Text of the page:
Alabama has only one receiver—3-star in-state standout T.J. Simmons—committed in its 2016 class. The Tide’s staff has made it clear that he’s one of its top priorities remaining in the 2016 cycle.

The Tigers are newcomers to the race for the nation’s No. 30-ranked wide receiver and No. 172-ranked player overall in the 2016 cycle.

His bond with ace recruiter and current Tigers secondary coach Travaris Robinson—himself a Miami native—and Auburn’s need at the receiver position are factors likely to give the Tigers a chance to win Ridley over in the end.

He’s already scheduled a trip to the Plains for the Iron Bowl clash on Nov. 28.

However, given Auburn’s struggles on offense this year—particularly in the passing game—the Tigers may have to convince him that they will return to being a potent attack in the near future.

Like Auburn, Tennessee has had similar struggles finding success through the air this season.

Still, the Vols and head coach Butch Jones have recruited well enough in recent years to give prospects such as Ridley the belief that the program is close to turning the corner on offense and as a whole.

While all three schools present Ridley with a great opportunity, Alabama appears to be the program that gives Ridley the best chance to make plays in a productive offense early in his career.


Sanjay Kirpalani is a National Recruiting Analyst for Bleacher Report. Unless otherwise noted, all quotes obtained firsthand and all recruiting information courtesy of 247Sports.

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College Football 2015 Week 6: Locks of the Week

Week 6 of the college football season is officially upon us.

Which underdogs will cover the spread? Which favorites will prove Las Vegas wrong and blow out their opponents?

Watch as Bleacher Report College Football Analyst Adam Kramer breaks down his Locks of the Week in the video above.

Point spreads courtesy of Odds Shark.

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Clemson's Defense, Not Offense, Holds the Key to Potential Playoff Run

The hype surrounding Clemson during the preseason seemed to be fully concentrated on the arm of sophomore quarterback Deshaun Watson.

But as the Tigers go into Week 6 with a No. 6 ranking and a 4-0 record, the growing playoff buzz is more focused on the headset of coordinator Brent Venables and the massive orange wave of Clemson's stingy defense.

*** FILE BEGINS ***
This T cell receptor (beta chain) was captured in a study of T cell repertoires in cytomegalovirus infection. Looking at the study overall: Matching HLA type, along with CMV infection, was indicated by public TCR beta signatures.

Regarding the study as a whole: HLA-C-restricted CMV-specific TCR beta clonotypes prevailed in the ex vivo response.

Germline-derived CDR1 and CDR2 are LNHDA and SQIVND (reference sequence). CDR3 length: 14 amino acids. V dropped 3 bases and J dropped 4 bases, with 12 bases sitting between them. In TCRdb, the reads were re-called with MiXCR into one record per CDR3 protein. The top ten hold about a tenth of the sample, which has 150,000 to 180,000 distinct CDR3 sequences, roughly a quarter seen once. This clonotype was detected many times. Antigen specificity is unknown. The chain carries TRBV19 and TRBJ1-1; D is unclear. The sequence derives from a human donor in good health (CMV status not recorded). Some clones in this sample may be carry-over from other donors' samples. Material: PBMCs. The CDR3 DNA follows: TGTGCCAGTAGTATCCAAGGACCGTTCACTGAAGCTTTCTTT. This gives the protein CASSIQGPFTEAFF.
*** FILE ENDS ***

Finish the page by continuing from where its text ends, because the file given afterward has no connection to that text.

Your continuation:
As Brandon Rink of the Independent Mail notes, Clemson is now projected to make the College Football Playoff by media members at, and SB Nation.

Bleacher Report's Ed Feng put Clemson in the final four in his playoff predictions this week. The analyst trio of Barrett Sallee, Adam Kramer and Michael Felder did as well.

This surge in playoff predictions for the Tigers comes after their 24-22 victory over what was then a higher-ranked Notre Dame team in Death Valley.

Watson and the offense weren't the stars of that victory by any stretch. The Notre Dame game was won by the Clemson defense.

Clemson held Notre Dame to its worst offensive performance of 2015 in the rain-soaked contest. Star players such as Irish running back C.J. Prosise and wide receiver Will Fuller were completely neutralized by the Tigers.

Fuller's quiet night against Clemson was a major point of emphasis against Notre Dame, as cornerback Mackensie Alexander dominated his matchup with one of the nation's best wide receivers.

"I felt like my D-coordinator was going to sleep at night worried about [Fuller's] speed," Alexander said, per David M. Hale of "I was like, 'You recruited one of the best.' I said, 'Coach, let me handle my business.' I proved it. And I'm going to keep proving it."

Another player who took over his one-on-one battle with a Notre Dame star was defensive end Shaq Lawson, who was lined up against potential NFL first-round offensive tackle Ronnie Stanley.

Lawson recorded 3.5 tackles for loss against the Irish, and Stanley was forced to use some blatant holding just to slow the rush end down.

So when Notre Dame tried a two-point conversion late in the fourth quarter, the Irish ran away from Lawson.

He noticed.

"Oh yeah," Lawson said, per Hale. "In the first half, I was dominating, so I feel like they did that."

Lawson's performance was just a part of what Clemson's front seven did for the majority of the game against a Notre Dame offense that was one of the best in the country. 

The Tigers had nine tackles for loss against Notre Dame, giving them 37 through four games and the third-best average in all of college football.

It's quite a remarkable stat for a front seven that lost almost all of its starters from last year, including All-ACC talents Vic Beasley and Grady Jarrett.

"Everyone swore we were going to have a huge drop-off (on defense) and that we were going to suck," linebacker Ben Boulware said, per Gene Sapakoff of the Post and Courier

The Tigers defense is faring much better than that right now—and staying that way is going to keep Clemson in the thick of the playoff race.